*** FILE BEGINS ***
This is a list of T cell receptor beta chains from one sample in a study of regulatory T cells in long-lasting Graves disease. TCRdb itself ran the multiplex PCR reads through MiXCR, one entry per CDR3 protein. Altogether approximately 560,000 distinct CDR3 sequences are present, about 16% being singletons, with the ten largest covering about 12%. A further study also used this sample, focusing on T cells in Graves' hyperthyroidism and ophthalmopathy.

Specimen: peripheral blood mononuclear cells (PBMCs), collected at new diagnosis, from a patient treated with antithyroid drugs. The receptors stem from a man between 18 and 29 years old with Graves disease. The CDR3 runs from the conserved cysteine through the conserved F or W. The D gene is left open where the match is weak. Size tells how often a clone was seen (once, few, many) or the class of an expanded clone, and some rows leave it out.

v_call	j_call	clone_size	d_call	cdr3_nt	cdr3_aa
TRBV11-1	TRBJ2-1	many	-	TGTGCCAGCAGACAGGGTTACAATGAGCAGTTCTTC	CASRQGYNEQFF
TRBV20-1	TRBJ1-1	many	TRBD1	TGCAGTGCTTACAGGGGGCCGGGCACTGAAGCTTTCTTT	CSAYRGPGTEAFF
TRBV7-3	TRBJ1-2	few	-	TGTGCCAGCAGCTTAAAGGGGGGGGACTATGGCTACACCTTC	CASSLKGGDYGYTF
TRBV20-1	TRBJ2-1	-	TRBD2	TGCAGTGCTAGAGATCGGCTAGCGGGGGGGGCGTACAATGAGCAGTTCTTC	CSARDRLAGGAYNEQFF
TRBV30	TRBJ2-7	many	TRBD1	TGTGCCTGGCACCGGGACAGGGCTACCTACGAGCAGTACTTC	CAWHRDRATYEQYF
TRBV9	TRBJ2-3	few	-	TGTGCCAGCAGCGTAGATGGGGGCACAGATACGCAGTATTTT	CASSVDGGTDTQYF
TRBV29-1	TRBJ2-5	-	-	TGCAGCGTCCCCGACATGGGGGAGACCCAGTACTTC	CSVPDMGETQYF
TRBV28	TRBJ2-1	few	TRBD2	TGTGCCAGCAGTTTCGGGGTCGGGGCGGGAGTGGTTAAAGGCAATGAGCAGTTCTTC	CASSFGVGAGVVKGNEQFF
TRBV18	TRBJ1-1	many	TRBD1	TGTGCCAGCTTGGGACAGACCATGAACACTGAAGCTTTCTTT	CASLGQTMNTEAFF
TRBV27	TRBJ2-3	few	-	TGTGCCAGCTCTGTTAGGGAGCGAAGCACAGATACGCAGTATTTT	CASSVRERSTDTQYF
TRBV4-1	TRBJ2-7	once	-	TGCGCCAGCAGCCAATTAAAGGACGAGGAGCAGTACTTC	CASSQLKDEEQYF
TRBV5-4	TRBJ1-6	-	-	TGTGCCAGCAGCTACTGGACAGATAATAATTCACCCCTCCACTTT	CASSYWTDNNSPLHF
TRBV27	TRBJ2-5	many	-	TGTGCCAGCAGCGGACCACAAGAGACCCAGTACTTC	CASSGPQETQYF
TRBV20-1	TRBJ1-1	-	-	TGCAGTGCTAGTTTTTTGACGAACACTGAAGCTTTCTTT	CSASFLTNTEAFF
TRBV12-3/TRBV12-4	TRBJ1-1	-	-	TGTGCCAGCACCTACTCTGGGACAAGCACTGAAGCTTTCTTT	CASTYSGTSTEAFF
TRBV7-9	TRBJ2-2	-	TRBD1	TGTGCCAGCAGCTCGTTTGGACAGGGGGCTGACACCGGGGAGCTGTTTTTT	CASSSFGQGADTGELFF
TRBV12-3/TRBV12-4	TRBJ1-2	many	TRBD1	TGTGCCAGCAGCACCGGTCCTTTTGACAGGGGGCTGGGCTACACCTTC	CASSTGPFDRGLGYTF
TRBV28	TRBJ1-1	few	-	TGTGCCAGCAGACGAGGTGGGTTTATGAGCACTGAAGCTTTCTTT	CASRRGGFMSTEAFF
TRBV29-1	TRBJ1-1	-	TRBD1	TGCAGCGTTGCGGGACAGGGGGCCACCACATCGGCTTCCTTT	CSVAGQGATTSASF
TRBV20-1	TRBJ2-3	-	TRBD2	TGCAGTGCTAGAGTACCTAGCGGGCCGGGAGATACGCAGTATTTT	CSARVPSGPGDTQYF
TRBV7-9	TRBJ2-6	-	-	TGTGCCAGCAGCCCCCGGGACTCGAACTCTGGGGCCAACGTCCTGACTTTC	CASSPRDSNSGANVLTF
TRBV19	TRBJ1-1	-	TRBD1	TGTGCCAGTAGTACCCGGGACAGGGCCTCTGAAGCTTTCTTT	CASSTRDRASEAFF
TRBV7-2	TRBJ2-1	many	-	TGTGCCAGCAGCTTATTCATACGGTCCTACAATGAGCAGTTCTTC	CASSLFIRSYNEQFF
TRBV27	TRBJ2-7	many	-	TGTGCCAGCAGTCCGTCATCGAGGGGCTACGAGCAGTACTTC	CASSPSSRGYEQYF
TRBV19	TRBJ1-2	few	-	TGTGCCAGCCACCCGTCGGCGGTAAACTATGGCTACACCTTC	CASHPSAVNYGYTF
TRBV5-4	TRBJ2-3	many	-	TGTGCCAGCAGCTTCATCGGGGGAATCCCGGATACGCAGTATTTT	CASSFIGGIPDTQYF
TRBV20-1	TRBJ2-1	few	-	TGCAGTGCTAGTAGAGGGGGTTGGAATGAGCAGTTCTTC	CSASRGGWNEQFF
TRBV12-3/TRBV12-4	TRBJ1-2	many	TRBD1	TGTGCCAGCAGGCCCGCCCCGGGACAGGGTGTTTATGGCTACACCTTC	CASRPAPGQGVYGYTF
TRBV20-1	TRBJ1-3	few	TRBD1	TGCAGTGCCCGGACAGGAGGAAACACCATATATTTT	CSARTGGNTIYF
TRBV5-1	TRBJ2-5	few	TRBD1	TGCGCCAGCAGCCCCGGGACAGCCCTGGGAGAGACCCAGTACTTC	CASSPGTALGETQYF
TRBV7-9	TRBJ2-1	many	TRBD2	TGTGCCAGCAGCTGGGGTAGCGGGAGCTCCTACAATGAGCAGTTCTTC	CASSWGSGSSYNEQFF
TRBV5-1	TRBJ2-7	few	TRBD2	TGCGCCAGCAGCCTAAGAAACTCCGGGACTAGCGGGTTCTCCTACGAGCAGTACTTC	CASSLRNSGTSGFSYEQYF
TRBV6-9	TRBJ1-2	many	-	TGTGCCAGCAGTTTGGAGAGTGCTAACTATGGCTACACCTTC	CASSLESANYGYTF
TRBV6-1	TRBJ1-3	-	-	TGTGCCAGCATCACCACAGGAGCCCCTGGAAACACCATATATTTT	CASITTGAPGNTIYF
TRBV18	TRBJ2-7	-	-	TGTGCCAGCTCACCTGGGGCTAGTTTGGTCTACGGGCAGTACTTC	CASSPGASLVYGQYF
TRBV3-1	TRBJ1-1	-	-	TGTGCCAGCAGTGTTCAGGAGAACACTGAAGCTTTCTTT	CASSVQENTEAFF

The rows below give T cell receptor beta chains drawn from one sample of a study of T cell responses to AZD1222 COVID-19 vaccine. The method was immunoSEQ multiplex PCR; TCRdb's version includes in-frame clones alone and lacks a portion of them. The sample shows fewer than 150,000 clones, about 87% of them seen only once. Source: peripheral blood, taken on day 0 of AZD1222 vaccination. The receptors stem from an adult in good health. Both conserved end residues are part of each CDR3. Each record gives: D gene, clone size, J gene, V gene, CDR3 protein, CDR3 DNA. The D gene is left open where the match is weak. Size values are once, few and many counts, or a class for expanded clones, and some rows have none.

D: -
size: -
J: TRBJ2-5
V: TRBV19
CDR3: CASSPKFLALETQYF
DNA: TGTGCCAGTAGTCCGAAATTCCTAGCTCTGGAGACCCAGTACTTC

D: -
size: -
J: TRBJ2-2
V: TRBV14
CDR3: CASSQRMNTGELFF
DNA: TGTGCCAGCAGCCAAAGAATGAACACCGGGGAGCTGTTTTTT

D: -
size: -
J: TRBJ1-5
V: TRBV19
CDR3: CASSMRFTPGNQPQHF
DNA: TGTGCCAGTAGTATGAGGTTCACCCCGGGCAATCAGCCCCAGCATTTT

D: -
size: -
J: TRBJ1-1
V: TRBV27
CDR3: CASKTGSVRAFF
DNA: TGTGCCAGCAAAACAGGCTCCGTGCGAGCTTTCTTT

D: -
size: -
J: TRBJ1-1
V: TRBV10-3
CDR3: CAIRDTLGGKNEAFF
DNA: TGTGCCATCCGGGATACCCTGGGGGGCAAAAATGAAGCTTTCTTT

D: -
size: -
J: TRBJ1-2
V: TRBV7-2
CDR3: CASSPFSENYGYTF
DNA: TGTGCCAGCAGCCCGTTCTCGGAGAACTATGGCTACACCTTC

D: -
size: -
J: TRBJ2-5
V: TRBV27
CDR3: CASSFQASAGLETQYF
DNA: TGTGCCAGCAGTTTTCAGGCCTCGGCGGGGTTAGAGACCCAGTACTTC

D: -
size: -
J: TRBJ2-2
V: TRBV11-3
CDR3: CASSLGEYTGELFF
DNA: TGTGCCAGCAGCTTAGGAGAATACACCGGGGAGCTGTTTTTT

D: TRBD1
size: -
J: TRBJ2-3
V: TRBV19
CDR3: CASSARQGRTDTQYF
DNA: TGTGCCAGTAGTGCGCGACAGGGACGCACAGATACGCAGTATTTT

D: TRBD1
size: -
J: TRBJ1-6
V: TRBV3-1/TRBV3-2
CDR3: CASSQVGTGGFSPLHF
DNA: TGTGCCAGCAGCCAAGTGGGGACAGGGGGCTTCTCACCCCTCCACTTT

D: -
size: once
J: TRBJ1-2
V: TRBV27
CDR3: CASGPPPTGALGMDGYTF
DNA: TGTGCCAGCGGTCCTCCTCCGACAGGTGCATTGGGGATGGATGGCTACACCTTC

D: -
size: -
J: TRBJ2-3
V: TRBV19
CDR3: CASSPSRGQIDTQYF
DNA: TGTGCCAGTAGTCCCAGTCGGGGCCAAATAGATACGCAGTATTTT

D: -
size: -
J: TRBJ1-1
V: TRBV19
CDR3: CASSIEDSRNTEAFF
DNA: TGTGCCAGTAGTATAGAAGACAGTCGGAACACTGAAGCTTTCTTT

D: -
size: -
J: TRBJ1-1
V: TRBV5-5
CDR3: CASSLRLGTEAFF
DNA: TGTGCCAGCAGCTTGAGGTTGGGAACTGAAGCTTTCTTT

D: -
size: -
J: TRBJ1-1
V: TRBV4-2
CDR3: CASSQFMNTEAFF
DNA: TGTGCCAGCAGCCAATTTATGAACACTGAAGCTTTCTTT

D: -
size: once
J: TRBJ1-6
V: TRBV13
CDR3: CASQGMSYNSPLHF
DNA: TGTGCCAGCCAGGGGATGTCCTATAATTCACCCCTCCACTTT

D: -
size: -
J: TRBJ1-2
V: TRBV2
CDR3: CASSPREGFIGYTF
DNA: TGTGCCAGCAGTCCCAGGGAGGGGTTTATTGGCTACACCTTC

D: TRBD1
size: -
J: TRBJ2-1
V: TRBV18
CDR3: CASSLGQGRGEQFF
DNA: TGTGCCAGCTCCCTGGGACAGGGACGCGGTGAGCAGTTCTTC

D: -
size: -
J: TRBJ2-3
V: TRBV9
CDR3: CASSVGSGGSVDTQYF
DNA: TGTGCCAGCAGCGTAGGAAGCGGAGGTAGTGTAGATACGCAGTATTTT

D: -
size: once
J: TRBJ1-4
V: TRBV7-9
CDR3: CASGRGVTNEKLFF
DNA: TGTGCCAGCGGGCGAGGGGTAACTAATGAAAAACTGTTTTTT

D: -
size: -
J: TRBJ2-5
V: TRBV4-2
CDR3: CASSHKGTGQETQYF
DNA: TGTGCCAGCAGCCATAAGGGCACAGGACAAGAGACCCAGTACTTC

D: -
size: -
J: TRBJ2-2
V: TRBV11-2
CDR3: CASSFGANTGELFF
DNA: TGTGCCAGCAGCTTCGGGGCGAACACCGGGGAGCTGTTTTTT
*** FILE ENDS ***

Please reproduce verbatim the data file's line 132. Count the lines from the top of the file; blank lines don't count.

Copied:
size: once